This review may contain spoilers. I can handle the truth.
Rod Sedgwick’s review published on Letterboxd :
This review may contain spoilers.
“I like the multiplicity of books, because each book is different in the mind of each reader. It's the same with this film - if 300 people are in a cinema watching it, they will all see a different film, so in a way there are thousands of different versions of "Caché (Hidden)". The point being that, despite what TV shows us, and what the news stories tell us, there is never just one truth, there is only personal truth.”
Michael Haneke's Caché is the true definition of a film that requires multiple viewings to fully grasp and appreciate. Upon first viewing of the film one tends to become so swept up in the mystery of trying to decipher who is sending the tapes and drawings, that you most likely missed some obvious and blatant clues that the cheeky auteur has littered throughout. In my interpretation the mystery at play is pure 'maguffin' or a 'red herring' and is deliberately inserted by the Haneke himself to create the conflict and stir up the drama and cause the Laurent's to unravel and reveal 'hidden' guilt. Haneke is more interested in the psychological ramifications that result in the mysterious recordings, moreso than where they came from and therefore uses the tapes as weapons of familial destruction, eroding and unravelling the relationships inside the Laurent household. Many deduce that the two sons were in on the whole thing and that a trail of sorts can be traced throughout the film revealing their complicity, which might be a completely acceptable way to interpret the film, but doesn't sit right for me.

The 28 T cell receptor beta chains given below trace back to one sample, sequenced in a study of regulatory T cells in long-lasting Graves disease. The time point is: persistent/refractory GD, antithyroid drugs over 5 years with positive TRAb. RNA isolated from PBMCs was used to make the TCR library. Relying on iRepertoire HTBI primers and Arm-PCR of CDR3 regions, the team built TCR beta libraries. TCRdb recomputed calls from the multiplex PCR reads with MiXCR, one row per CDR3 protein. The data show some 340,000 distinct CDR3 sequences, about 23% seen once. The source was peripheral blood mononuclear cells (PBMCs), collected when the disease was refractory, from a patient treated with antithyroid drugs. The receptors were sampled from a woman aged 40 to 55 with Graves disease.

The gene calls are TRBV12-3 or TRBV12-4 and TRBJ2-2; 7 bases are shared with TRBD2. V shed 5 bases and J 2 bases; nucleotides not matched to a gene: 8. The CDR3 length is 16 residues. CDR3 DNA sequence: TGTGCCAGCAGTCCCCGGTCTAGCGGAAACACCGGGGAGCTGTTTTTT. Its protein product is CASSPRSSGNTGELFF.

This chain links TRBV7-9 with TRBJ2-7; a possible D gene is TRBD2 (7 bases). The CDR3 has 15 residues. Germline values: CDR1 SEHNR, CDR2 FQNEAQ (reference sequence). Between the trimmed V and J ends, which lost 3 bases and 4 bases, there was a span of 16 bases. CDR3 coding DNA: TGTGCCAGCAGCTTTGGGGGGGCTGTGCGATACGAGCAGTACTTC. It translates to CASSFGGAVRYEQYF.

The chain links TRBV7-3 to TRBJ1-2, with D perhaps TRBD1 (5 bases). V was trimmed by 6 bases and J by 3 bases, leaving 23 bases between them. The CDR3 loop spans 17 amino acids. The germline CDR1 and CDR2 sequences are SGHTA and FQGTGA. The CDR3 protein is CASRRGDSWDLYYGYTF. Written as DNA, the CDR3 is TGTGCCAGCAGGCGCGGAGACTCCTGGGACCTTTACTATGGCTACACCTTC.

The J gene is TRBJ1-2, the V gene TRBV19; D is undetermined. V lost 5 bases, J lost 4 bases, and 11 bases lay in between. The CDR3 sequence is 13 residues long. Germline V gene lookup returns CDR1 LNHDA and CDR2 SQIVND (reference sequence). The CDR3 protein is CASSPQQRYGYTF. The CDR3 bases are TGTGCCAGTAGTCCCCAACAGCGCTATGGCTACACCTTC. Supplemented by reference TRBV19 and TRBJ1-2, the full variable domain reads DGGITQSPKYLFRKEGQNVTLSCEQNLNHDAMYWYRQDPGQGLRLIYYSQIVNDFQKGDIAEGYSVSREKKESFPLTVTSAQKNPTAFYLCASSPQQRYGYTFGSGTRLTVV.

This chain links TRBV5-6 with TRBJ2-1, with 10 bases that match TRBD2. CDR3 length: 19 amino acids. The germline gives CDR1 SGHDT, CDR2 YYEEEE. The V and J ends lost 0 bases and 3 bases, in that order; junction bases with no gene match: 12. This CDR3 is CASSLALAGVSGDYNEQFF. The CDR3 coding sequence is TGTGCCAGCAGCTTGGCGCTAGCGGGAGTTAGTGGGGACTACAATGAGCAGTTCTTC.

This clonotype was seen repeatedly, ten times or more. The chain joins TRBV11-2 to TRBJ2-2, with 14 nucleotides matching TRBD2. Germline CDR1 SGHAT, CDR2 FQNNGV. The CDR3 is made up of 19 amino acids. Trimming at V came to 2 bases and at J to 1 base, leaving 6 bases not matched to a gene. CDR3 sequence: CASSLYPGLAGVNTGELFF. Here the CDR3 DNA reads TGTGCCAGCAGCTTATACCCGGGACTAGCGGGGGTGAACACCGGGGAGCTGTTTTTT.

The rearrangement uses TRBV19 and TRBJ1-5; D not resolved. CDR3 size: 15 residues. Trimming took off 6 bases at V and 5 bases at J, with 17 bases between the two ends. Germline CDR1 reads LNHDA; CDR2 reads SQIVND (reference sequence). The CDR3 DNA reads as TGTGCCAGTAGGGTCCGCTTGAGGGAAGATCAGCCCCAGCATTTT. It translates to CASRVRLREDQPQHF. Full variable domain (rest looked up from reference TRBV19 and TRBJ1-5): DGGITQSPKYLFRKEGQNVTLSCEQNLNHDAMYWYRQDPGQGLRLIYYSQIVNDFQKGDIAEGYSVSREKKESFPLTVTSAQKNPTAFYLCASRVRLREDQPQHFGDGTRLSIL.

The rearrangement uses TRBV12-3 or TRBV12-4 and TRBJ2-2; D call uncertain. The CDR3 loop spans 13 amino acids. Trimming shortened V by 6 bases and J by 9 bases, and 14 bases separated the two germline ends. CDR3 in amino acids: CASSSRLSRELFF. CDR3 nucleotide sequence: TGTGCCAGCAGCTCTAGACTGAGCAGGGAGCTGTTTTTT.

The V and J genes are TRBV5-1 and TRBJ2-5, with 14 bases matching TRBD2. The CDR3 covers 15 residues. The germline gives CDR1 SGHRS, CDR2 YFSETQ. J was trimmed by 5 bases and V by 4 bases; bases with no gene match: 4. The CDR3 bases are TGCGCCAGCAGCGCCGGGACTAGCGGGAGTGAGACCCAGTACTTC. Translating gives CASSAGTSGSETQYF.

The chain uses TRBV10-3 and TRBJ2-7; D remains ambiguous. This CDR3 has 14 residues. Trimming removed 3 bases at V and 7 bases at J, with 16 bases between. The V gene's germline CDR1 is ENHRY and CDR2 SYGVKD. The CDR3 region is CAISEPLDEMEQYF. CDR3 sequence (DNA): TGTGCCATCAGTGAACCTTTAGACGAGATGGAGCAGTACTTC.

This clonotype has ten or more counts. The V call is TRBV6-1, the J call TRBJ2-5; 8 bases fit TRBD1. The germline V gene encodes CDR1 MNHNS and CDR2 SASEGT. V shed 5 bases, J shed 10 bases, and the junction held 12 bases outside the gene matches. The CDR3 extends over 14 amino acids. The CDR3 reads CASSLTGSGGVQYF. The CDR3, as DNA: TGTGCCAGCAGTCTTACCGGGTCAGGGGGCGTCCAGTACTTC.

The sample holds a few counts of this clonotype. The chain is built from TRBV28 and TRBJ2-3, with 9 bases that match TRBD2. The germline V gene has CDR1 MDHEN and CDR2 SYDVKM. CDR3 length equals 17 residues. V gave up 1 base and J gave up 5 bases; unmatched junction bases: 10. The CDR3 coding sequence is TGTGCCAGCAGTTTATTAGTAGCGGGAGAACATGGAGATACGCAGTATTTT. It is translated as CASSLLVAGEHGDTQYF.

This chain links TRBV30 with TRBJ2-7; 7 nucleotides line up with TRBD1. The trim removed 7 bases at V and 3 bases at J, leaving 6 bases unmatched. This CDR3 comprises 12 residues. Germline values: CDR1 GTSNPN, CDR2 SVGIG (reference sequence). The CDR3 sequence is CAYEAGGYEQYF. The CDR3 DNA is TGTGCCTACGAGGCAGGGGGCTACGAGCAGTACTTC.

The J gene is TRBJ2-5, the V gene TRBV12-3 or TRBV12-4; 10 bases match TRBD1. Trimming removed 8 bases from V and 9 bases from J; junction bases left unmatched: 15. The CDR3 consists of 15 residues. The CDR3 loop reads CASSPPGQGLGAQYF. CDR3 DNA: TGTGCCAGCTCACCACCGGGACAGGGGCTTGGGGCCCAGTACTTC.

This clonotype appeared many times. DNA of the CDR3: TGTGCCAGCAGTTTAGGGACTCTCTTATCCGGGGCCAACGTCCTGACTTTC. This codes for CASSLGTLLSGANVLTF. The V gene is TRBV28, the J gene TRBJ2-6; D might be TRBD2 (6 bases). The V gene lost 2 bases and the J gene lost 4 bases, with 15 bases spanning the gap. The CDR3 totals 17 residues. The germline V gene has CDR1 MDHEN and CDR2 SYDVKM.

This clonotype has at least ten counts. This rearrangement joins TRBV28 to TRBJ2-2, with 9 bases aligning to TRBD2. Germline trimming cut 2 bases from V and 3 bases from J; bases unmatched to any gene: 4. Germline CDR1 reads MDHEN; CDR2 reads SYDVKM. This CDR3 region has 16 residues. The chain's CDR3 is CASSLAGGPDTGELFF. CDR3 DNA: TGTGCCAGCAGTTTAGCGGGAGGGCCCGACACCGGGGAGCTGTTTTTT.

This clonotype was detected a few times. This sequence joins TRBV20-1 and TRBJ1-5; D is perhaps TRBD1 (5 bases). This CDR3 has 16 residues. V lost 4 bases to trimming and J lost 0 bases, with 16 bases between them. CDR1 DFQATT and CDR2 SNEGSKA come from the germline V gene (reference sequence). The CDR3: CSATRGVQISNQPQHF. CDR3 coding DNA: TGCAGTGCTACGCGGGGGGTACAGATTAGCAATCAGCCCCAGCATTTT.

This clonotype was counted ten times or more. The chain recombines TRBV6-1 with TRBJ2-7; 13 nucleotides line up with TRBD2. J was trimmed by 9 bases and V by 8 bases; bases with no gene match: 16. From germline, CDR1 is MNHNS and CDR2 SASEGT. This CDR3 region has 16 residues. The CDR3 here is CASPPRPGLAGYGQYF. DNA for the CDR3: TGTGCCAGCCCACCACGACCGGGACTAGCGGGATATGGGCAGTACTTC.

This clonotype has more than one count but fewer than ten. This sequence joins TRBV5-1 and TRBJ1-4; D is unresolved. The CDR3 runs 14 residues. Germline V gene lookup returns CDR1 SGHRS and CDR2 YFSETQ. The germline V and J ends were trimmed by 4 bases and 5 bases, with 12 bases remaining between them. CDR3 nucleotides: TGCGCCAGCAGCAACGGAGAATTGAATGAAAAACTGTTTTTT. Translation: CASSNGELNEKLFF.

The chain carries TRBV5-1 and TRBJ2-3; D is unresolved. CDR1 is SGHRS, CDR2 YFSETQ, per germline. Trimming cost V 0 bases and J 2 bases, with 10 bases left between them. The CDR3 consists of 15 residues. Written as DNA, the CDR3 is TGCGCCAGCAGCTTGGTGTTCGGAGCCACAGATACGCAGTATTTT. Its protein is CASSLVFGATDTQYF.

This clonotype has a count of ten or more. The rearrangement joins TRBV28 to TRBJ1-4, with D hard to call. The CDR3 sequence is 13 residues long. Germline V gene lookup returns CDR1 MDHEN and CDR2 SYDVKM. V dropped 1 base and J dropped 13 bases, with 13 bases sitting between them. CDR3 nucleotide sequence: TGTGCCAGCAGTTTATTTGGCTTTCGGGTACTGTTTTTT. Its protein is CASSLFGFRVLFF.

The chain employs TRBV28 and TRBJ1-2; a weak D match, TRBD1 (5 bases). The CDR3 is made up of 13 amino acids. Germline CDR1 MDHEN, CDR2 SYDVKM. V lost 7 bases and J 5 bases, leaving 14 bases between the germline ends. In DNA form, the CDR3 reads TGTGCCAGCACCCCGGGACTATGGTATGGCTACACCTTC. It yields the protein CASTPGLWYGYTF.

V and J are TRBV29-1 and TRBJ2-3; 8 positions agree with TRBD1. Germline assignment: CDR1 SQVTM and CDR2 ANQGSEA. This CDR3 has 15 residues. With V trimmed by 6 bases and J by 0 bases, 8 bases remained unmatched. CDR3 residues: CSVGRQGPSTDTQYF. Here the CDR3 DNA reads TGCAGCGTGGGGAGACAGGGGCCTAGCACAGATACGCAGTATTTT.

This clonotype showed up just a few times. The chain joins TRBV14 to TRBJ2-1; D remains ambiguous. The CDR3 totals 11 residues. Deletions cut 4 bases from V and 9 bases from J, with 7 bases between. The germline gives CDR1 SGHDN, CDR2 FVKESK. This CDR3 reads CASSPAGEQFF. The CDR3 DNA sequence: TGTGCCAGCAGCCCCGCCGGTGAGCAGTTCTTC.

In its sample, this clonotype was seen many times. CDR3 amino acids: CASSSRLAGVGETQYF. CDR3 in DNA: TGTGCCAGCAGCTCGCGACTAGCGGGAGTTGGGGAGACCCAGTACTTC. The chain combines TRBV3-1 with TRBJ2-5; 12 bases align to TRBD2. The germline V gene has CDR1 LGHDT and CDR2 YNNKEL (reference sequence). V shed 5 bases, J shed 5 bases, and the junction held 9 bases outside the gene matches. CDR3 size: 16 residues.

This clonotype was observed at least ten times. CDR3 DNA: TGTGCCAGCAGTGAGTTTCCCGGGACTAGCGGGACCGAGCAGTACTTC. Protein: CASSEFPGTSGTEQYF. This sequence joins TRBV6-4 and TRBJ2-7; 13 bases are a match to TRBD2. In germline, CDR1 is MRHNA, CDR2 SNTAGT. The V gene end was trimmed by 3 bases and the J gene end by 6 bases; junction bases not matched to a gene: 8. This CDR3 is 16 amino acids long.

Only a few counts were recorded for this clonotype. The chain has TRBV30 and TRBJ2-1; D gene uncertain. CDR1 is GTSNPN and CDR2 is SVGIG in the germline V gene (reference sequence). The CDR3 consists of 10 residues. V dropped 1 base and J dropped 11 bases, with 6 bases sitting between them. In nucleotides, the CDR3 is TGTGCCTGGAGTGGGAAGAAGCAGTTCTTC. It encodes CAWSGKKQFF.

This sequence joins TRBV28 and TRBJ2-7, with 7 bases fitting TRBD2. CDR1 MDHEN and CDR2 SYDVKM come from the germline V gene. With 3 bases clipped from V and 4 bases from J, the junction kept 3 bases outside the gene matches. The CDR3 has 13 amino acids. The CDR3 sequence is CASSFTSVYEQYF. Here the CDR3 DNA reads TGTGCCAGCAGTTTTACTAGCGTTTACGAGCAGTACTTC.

So it is interesting to notice the following details upon a subsequent viewing:
*The opening scene, and all the footage - are of the same recording quality as the film that we are watching. Usually we would see a voyeur using a camcorder or handycam, which of course would cause the footage to be of a lesser quality grade.
*At approximately 13:30 (Pal version) A camera shadow is revealed in a night shot on the left hand side of the frame when the Laurent's rewind one of the tapes left on their doorstep, and is exactly the same 'production' camera used to shoot this film. You will notice in the preceding scene that the camera that follows Georges when he answers a phone call from his wife, is the same one used to shoot the TV episode he just recorded. IMDb lists it as a 'goof' ''During the tape where Georges pulls up in his car and parks at night the headlights clearly cast a huge distinct shadow of the camera on the wall.'' - Haneke like Kubrick does not make 'goofs' - he shows you exactly what he wants to show you.
*A tape just seems to magically appear in their front doorway (during the dinner party at their home), preventing Georges from being able to close the door he just opened, inserted by none other than Haneke it seems.
*How about the incredibly shocking suicide of Majid, could this have been captured on a consumer grade video camera hidden in his apartment? And if his son was somehow complicit, did he know that his father would end his life? It all seems highly unlikely.
*Remember that Haneke experiments with the blurring of fiction and reality which can be seen when a character breaks the fourth wall in his 1997 Funny Games amongst other examples across his body of work.
*Most people miss the events of the films final scene, where we actually see the two sons have a discussion on the school steps.